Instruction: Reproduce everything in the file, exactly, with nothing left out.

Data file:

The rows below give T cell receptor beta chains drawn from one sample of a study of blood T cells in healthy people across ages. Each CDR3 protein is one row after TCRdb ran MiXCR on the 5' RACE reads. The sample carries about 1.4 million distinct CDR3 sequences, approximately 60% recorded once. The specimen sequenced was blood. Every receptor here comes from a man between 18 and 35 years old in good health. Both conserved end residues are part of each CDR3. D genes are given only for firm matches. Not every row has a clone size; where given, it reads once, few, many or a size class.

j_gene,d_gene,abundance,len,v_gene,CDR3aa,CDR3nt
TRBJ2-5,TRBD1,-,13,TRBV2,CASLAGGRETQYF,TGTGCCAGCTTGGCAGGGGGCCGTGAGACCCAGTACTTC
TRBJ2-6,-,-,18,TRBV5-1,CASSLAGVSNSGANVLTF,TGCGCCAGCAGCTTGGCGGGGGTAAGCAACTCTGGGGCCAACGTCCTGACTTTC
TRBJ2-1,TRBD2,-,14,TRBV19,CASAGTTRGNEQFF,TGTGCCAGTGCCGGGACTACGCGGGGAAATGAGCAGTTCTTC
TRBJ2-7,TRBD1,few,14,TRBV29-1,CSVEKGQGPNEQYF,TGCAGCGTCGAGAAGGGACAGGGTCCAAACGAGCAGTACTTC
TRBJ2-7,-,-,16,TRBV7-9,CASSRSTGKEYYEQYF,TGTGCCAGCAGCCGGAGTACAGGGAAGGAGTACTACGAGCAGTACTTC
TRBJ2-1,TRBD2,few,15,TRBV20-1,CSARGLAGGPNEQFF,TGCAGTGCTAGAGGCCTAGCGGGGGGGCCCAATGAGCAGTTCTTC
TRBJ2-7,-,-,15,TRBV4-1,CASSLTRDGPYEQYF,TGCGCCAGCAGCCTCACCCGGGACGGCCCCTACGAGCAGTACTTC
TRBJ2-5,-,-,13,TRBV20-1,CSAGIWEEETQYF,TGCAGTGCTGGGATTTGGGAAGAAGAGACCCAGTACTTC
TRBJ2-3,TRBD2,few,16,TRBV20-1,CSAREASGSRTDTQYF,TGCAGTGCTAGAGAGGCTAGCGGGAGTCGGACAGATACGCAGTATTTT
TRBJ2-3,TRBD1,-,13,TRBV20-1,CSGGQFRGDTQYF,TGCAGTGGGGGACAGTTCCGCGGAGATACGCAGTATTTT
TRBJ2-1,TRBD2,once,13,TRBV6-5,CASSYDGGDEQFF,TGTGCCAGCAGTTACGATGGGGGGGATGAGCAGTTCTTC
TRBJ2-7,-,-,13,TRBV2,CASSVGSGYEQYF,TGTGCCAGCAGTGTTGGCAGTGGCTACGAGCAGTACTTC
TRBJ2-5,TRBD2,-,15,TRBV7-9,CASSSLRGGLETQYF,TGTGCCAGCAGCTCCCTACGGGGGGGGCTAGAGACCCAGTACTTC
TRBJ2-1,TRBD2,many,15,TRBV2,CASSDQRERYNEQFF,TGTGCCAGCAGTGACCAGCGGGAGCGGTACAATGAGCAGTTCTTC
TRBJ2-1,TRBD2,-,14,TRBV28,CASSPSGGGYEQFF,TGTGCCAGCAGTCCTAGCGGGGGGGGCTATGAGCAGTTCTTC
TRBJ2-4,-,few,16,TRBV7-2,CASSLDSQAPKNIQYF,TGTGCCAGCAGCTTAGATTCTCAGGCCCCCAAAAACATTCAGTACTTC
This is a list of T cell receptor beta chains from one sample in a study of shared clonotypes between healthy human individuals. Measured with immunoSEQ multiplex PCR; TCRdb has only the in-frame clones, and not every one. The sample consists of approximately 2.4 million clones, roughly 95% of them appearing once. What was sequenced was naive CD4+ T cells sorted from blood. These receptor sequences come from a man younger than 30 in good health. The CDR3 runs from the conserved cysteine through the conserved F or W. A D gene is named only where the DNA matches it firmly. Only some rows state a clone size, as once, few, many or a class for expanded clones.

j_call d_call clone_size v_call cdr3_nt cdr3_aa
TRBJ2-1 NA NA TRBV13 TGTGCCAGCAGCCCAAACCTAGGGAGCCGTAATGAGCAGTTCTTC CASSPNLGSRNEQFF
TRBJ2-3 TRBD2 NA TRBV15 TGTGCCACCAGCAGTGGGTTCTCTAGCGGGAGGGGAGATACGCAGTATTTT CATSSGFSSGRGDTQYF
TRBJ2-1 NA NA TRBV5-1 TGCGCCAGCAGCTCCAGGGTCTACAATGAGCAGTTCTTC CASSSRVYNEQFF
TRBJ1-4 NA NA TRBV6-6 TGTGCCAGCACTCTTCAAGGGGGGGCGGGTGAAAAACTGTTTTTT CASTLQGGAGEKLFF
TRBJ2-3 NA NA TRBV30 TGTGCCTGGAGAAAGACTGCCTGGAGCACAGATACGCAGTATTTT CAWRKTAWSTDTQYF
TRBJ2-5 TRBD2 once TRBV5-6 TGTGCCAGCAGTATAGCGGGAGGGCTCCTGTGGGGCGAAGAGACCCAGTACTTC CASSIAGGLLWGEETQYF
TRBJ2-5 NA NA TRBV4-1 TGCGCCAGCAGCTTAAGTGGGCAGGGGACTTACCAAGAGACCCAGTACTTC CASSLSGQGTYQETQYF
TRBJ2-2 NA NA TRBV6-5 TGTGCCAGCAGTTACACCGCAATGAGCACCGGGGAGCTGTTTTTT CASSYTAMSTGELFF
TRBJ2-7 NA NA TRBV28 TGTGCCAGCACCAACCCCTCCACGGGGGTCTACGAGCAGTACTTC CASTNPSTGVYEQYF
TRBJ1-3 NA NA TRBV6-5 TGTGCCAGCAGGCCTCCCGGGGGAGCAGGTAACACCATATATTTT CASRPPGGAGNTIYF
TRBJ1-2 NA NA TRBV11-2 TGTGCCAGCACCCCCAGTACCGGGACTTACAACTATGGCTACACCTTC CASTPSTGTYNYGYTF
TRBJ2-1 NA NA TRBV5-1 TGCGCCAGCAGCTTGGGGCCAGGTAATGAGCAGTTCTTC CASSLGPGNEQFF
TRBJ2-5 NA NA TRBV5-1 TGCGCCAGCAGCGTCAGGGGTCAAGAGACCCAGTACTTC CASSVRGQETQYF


The rows below give T cell receptor beta chains drawn from one sample of a study of blood T cells in healthy people across ages. Each CDR3 protein is one row after TCRdb ran MiXCR on the 5' RACE reads. The sample carries about 1.4 million distinct CDR3 sequences, approximately 60% recorded once. The specimen sequenced was blood. Every receptor here comes from a man between 18 and 35 years old in good health. Both conserved end residues are part of each CDR3. D genes are given only for firm matches. Not every row has a clone size; where given, it reads once, few, many or a size class.

j_gene,d_gene,abundance,len,v_gene,CDR3aa,CDR3nt
TRBJ2-5,TRBD1,-,13,TRBV2,CASLAGGRETQYF,TGTGCCAGCTTGGCAGGGGGCCGTGAGACCCAGTACTTC
TRBJ2-6,-,-,18,TRBV5-1,CASSLAGVSNSGANVLTF,TGCGCCAGCAGCTTGGCGGGGGTAAGCAACTCTGGGGCCAACGTCCTGACTTTC
TRBJ2-1,TRBD2,-,14,TRBV19,CASAGTTRGNEQFF,TGTGCCAGTGCCGGGACTACGCGGGGAAATGAGCAGTTCTTC
TRBJ2-7,TRBD1,few,14,TRBV29-1,CSVEKGQGPNEQYF,TGCAGCGTCGAGAAGGGACAGGGTCCAAACGAGCAGTACTTC
TRBJ2-7,-,-,16,TRBV7-9,CASSRSTGKEYYEQYF,TGTGCCAGCAGCCGGAGTACAGGGAAGGAGTACTACGAGCAGTACTTC
TRBJ2-1,TRBD2,few,15,TRBV20-1,CSARGLAGGPNEQFF,TGCAGTGCTAGAGGCCTAGCGGGGGGGCCCAATGAGCAGTTCTTC
TRBJ2-7,-,-,15,TRBV4-1,CASSLTRDGPYEQYF,TGCGCCAGCAGCCTCACCCGGGACGGCCCCTACGAGCAGTACTTC
TRBJ2-5,-,-,13,TRBV20-1,CSAGIWEEETQYF,TGCAGTGCTGGGATTTGGGAAGAAGAGACCCAGTACTTC
TRBJ2-3,TRBD2,few,16,TRBV20-1,CSAREASGSRTDTQYF,TGCAGTGCTAGAGAGGCTAGCGGGAGTCGGACAGATACGCAGTATTTT
TRBJ2-3,TRBD1,-,13,TRBV20-1,CSGGQFRGDTQYF,TGCAGTGGGGGACAGTTCCGCGGAGATACGCAGTATTTT
TRBJ2-1,TRBD2,once,13,TRBV6-5,CASSYDGGDEQFF,TGTGCCAGCAGTTACGATGGGGGGGATGAGCAGTTCTTC
TRBJ2-7,-,-,13,TRBV2,CASSVGSGYEQYF,TGTGCCAGCAGTGTTGGCAGTGGCTACGAGCAGTACTTC
TRBJ2-5,TRBD2,-,15,TRBV7-9,CASSSLRGGLETQYF,TGTGCCAGCAGCTCCCTACGGGGGGGGCTAGAGACCCAGTACTTC
TRBJ2-1,TRBD2,many,15,TRBV2,CASSDQRERYNEQFF,TGTGCCAGCAGTGACCAGCGGGAGCGGTACAATGAGCAGTTCTTC
TRBJ2-1,TRBD2,-,14,TRBV28,CASSPSGGGYEQFF,TGTGCCAGCAGTCCTAGCGGGGGGGGCTATGAGCAGTTCTTC
TRBJ2-4,-,few,16,TRBV7-2,CASSLDSQAPKNIQYF,TGTGCCAGCAGCTTAGATTCTCAGGCCCCCAAAAACATTCAGTACTTC
This is a list of T cell receptor beta chains from one sample in a study of shared clonotypes between healthy human individuals. Measured with immunoSEQ multiplex PCR; TCRdb has only the in-frame clones, and not every one. The sample consists of approximately 2.4 million clones, roughly 95% of them appearing once. What was sequenced was naive CD4+ T cells sorted from blood. These receptor sequences come from a man younger than 30 in good health. The CDR3 runs from the conserved cysteine through the conserved F or W. A D gene is named only where the DNA matches it firmly. Only some rows state a clone size, as once, few, many or a class for expanded clones.

j_call d_call clone_size v_call cdr3_nt cdr3_aa
TRBJ2-1 NA NA TRBV13 TGTGCCAGCAGCCCAAACCTAGGGAGCCGTAATGAGCAGTTCTTC CASSPNLGSRNEQFF
TRBJ2-3 TRBD2 NA TRBV15 TGTGCCACCAGCAGTGGGTTCTCTAGCGGGAGGGGAGATACGCAGTATTTT CATSSGFSSGRGDTQYF
TRBJ2-1 NA NA TRBV5-1 TGCGCCAGCAGCTCCAGGGTCTACAATGAGCAGTTCTTC CASSSRVYNEQFF
TRBJ1-4 NA NA TRBV6-6 TGTGCCAGCACTCTTCAAGGGGGGGCGGGTGAAAAACTGTTTTTT CASTLQGGAGEKLFF
TRBJ2-3 NA NA TRBV30 TGTGCCTGGAGAAAGACTGCCTGGAGCACAGATACGCAGTATTTT CAWRKTAWSTDTQYF
TRBJ2-5 TRBD2 once TRBV5-6 TGTGCCAGCAGTATAGCGGGAGGGCTCCTGTGGGGCGAAGAGACCCAGTACTTC CASSIAGGLLWGEETQYF
TRBJ2-5 NA NA TRBV4-1 TGCGCCAGCAGCTTAAGTGGGCAGGGGACTTACCAAGAGACCCAGTACTTC CASSLSGQGTYQETQYF
TRBJ2-2 NA NA TRBV6-5 TGTGCCAGCAGTTACACCGCAATGAGCACCGGGGAGCTGTTTTTT CASSYTAMSTGELFF
TRBJ2-7 NA NA TRBV28 TGTGCCAGCACCAACCCCTCCACGGGGGTCTACGAGCAGTACTTC CASTNPSTGVYEQYF
TRBJ1-3 NA NA TRBV6-5 TGTGCCAGCAGGCCTCCCGGGGGAGCAGGTAACACCATATATTTT CASRPPGGAGNTIYF
TRBJ1-2 NA NA TRBV11-2 TGTGCCAGCACCCCCAGTACCGGGACTTACAACTATGGCTACACCTTC CASTPSTGTYNYGYTF
TRBJ2-1 NA NA TRBV5-1 TGCGCCAGCAGCTTGGGGCCAGGTAATGAGCAGTTCTTC CASSLGPGNEQFF
TRBJ2-5 NA NA TRBV5-1 TGCGCCAGCAGCGTCAGGGGTCAAGAGACCCAGTACTTC CASSVRGQETQYF